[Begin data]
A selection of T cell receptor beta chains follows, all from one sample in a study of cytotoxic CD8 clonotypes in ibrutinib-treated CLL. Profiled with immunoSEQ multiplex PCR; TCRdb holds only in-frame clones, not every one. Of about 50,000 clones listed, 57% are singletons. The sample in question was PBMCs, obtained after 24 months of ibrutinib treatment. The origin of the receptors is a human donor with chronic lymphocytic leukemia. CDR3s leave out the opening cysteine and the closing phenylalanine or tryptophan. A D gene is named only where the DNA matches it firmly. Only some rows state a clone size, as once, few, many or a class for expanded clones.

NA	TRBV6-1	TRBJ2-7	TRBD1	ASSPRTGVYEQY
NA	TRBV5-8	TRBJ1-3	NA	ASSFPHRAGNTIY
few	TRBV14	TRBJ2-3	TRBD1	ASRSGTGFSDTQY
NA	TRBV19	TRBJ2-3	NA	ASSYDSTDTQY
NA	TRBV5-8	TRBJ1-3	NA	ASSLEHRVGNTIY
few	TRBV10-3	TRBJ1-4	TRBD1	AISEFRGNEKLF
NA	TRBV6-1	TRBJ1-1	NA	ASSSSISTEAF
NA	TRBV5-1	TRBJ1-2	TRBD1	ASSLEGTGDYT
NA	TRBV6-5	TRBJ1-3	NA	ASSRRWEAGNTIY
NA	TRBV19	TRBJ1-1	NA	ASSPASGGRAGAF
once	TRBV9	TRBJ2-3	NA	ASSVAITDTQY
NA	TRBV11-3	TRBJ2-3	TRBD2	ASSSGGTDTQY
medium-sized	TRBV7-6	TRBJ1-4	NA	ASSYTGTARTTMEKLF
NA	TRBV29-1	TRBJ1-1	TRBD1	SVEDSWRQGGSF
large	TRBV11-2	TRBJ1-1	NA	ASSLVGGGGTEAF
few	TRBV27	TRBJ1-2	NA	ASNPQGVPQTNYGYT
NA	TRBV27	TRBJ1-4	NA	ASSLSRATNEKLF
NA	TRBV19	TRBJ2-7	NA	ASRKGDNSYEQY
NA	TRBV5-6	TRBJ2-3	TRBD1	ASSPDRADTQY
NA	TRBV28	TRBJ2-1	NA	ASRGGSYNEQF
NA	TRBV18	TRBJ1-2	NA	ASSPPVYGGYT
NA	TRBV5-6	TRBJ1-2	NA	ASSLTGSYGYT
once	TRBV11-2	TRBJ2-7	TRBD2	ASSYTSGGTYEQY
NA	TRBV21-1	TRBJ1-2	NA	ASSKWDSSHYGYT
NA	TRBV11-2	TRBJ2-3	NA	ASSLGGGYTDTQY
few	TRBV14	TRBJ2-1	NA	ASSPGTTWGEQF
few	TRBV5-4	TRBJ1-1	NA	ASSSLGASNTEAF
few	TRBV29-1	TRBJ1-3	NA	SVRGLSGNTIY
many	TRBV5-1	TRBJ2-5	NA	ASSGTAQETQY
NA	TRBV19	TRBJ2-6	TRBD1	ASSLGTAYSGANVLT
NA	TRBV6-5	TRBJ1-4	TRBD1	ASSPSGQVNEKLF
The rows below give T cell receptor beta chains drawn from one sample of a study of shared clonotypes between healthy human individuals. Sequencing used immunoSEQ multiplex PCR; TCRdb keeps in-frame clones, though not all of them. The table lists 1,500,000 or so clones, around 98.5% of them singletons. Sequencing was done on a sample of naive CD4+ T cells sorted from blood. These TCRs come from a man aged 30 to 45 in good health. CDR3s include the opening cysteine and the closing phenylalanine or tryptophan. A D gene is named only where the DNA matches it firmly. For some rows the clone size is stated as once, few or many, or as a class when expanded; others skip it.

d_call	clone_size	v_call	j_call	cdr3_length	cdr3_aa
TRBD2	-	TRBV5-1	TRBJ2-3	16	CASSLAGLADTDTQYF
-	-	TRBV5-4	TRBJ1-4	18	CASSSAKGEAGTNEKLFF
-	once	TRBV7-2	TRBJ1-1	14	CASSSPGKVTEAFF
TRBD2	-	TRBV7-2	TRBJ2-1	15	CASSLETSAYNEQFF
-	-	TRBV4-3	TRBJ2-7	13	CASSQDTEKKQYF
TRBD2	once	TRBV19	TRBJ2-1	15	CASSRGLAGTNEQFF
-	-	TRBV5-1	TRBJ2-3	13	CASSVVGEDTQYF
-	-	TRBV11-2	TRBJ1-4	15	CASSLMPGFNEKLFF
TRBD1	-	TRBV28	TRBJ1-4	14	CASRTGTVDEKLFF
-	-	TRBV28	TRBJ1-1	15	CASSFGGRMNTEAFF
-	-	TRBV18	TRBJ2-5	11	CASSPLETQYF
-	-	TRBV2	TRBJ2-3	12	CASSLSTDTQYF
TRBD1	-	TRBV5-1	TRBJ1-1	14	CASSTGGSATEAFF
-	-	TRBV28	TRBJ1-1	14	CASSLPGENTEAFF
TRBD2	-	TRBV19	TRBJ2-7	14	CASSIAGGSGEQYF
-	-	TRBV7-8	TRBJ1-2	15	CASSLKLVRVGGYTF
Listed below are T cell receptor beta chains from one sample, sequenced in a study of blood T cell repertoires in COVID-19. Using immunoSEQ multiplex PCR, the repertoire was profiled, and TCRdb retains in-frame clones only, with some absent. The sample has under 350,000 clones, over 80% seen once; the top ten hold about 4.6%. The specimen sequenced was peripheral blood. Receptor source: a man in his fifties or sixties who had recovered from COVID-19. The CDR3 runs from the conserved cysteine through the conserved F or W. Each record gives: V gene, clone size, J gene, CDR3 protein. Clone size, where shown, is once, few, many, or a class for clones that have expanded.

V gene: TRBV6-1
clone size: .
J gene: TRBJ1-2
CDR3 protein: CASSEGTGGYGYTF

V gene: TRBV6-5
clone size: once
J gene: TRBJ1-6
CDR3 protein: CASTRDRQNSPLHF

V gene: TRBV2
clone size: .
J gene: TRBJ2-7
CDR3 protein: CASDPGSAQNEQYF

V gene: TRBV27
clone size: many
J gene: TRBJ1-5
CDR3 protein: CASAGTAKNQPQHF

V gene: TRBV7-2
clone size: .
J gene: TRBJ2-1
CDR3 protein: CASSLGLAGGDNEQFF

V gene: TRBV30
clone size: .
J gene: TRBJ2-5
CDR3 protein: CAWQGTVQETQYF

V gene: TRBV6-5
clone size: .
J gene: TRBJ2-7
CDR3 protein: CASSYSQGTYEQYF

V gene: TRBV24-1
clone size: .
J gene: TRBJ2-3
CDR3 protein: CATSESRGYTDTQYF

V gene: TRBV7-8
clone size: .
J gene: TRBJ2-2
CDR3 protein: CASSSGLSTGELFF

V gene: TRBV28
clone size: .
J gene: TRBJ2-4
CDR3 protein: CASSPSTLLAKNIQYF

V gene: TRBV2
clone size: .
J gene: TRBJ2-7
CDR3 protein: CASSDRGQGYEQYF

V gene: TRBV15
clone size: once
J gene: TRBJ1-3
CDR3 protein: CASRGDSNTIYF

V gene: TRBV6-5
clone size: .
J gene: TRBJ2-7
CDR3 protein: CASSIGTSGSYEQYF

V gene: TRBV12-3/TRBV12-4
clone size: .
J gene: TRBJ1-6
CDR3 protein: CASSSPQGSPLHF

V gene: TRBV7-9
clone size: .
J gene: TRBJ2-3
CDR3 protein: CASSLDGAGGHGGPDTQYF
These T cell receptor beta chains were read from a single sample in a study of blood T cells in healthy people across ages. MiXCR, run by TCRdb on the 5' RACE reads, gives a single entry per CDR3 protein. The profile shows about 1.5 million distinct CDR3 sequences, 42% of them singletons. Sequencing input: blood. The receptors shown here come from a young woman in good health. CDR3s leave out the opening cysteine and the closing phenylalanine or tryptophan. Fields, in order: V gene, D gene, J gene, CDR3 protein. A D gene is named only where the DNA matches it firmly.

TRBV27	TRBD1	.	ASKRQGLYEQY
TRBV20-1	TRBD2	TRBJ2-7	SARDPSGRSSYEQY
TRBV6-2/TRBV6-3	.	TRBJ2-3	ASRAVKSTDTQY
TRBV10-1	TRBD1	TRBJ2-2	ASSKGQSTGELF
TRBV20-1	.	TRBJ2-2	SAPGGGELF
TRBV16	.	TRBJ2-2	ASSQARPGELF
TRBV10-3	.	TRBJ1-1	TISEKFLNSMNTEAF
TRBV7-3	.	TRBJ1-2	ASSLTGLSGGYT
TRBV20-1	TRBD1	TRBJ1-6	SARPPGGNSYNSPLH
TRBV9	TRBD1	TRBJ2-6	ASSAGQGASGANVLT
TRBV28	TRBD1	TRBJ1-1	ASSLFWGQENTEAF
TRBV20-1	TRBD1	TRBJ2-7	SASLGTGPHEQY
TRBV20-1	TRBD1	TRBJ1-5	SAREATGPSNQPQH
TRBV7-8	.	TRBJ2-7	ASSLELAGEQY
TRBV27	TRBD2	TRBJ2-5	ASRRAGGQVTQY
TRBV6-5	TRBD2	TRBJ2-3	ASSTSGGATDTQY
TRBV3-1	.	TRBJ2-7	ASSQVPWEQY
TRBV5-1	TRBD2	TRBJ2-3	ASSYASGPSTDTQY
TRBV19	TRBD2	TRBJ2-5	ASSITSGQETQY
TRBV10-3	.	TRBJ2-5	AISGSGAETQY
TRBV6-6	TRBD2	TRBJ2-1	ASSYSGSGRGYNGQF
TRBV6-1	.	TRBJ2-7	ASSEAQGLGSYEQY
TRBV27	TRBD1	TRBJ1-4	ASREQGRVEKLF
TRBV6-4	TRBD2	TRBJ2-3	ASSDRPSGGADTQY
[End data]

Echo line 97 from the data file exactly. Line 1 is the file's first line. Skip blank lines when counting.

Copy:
clone size: once